We are water. Obstruct our flow and we’ll find other outlets.

During Covid, the park next to my house has been relatively active during the day, but at night it comes alive: dozens upon dozens of quarantine pods bobbing on checkered rafts across the grass, all sharing food, drinks, gripes, and observations. 

My partner has taken to calling it, “Pub in the Park.” Like a floor manager, he did a headcount and the covers exceeded 100.

This week, as cities across North America test the reopening of restaurants (based more on hope than science), over half the public say they plan to stay away until a vaccine is found. 

Restaurants can’t survive on 50% capacity, not even 80%. 

That sent my brain into “What If” mode: 

Applying the old marketing axiom, “Fish where the fish are,” WHAT IF municipal governments made it easier and more affordable to operate food trucks so restaurants could take their concepts to park gatherings? Pre-pandemic, miles of red tape and exorbitant permit fees made food trucking a losing proposition for almost all small to medium-sized restaurants. WHAT IF city councils waived the permit fees for restaurants trying to generate rent for their brick and mortar locations? After all, build it and they will come — or, open it and they will come — is a pipe dream right now. 

I’m told, food trucks are expensive and take a long time to manufacture. Installation is quite complicated. If we could step up the production of tanks during WWII, why not food trucks during an equally serious and transformative moment like this? New circumstances call for fresh thinking. Humans need to eat, but we also need to socialize safely. Body, mind and soul must be fed during a deadly crisis. 

On a parallel note, I have a few friends, who skew more towards the hippy end of the spectrum, who are selling/ subletting their city apartments and living in RV’s for the foreseeable future. It all ties back to this theme of taking to the road, living safely at a distance, and rejecting the pressure of rent and mortgages.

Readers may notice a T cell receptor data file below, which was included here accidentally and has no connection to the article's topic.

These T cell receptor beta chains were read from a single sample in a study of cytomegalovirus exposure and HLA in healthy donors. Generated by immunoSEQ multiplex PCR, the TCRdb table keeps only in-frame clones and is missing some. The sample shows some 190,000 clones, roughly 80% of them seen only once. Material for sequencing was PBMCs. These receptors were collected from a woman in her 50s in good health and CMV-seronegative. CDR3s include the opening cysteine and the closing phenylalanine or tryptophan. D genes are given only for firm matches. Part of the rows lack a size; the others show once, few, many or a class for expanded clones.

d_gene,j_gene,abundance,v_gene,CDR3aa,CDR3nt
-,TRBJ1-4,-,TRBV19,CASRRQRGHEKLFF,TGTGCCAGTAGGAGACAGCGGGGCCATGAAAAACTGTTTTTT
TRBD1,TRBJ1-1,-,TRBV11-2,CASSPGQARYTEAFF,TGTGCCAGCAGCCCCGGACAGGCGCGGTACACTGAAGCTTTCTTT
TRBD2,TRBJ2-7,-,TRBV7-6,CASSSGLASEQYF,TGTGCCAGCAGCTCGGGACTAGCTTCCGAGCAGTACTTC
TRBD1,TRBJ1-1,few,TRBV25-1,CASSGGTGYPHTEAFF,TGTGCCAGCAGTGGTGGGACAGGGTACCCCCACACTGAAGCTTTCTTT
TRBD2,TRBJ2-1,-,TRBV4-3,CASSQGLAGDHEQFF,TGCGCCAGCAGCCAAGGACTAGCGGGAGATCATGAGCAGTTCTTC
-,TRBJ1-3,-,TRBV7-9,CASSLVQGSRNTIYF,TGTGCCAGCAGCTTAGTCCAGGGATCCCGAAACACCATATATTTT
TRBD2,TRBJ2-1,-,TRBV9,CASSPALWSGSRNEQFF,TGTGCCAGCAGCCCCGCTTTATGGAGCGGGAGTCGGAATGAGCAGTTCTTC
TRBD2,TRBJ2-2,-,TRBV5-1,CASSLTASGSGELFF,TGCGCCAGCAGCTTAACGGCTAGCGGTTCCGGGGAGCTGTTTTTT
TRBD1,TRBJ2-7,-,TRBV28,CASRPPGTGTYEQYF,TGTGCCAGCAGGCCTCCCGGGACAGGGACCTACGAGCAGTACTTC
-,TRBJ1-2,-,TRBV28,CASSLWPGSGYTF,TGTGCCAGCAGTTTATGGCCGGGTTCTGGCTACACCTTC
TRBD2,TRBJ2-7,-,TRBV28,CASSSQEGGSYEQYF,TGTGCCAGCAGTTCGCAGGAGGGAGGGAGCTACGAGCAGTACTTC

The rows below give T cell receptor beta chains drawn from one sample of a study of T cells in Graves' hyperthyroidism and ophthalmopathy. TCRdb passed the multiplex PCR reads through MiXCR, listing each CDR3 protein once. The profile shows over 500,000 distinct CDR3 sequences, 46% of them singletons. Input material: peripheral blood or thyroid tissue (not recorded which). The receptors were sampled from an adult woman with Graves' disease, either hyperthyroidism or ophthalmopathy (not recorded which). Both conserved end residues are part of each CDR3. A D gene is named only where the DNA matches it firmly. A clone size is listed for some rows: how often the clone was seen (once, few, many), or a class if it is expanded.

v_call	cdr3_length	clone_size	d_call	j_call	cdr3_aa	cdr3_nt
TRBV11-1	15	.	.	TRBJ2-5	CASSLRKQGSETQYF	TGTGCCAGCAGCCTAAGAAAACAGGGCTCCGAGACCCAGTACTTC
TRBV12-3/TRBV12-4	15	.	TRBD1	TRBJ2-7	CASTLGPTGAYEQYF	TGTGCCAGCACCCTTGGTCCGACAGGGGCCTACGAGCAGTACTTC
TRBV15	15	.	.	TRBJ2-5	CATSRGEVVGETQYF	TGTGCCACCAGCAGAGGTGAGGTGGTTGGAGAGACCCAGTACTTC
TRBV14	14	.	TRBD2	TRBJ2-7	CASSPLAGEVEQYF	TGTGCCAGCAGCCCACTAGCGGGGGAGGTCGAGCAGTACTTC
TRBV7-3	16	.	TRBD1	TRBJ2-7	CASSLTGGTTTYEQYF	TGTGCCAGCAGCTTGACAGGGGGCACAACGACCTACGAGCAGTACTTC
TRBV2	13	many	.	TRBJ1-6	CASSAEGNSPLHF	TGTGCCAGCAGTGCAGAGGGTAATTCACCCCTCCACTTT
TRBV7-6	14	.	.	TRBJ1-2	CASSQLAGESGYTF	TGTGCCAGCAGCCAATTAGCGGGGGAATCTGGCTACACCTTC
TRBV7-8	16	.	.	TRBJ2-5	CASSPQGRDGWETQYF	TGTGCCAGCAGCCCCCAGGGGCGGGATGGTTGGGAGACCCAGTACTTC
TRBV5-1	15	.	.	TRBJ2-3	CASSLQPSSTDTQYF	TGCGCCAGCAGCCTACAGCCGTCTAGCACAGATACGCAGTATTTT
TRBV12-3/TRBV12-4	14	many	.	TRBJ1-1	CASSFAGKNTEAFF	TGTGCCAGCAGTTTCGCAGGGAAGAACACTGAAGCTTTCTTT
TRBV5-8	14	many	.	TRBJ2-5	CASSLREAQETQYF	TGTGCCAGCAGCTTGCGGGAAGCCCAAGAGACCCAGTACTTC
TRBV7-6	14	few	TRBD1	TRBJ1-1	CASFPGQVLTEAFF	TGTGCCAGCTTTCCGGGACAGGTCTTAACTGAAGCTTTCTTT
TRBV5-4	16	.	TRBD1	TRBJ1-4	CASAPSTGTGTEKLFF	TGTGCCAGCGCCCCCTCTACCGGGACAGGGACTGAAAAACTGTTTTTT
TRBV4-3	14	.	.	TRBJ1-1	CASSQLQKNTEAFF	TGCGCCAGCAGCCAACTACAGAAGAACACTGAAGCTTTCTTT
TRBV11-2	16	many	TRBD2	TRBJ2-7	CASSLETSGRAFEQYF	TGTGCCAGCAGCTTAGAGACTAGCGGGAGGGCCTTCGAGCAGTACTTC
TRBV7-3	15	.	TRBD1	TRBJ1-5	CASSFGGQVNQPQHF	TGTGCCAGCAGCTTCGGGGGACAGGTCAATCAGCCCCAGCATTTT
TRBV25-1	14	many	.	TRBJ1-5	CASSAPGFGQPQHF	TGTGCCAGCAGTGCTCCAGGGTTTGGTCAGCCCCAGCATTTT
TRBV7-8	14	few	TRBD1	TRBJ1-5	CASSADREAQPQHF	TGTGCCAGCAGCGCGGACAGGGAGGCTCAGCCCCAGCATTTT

I invite the experts to pick apart this idea.

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The Ink Spot: Drawing Faces

June 10, 2020

In today’s 60-second art lesson, I show you my way of drawing faces. 🎨

Loose is better and fun is key.

Making art should feel like going down a hill on your bike.

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Monday sketches

May 11, 2020

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Showing emotion

May 6, 2020

Do we telegraph our emotions through our eyes 👀? Or is it a combination of our eyes AND our mouth? 👄

It’s a good question!

My friend Jean Chow (@Entrepreneurgal) teaches a course on effective networking at the University of Toronto (@UofTSCS- 3587). 

Jean says good networking is about confronting your fears, and understanding other people’s fears. “Small talk is big,” she says, “when you ask the right questions.”

Jean uses my first set of faces during class discussions on facial recognition. “Most people in social situations wear masks,” she says, unlike the character in my drawings who holds nothing back! 

Are the eyes the best way to read someone's emotions? Illustration by Alison Garwood-Jones.

At Jean’s request, I’ve updated the illustrations and added pandemic masks to the faces.

Are the eyes the best way to read someone's emotions? Illustration by Alison Garwood-Jones.

I still think it’s almost all in the eyes. What do you all think?🧐😫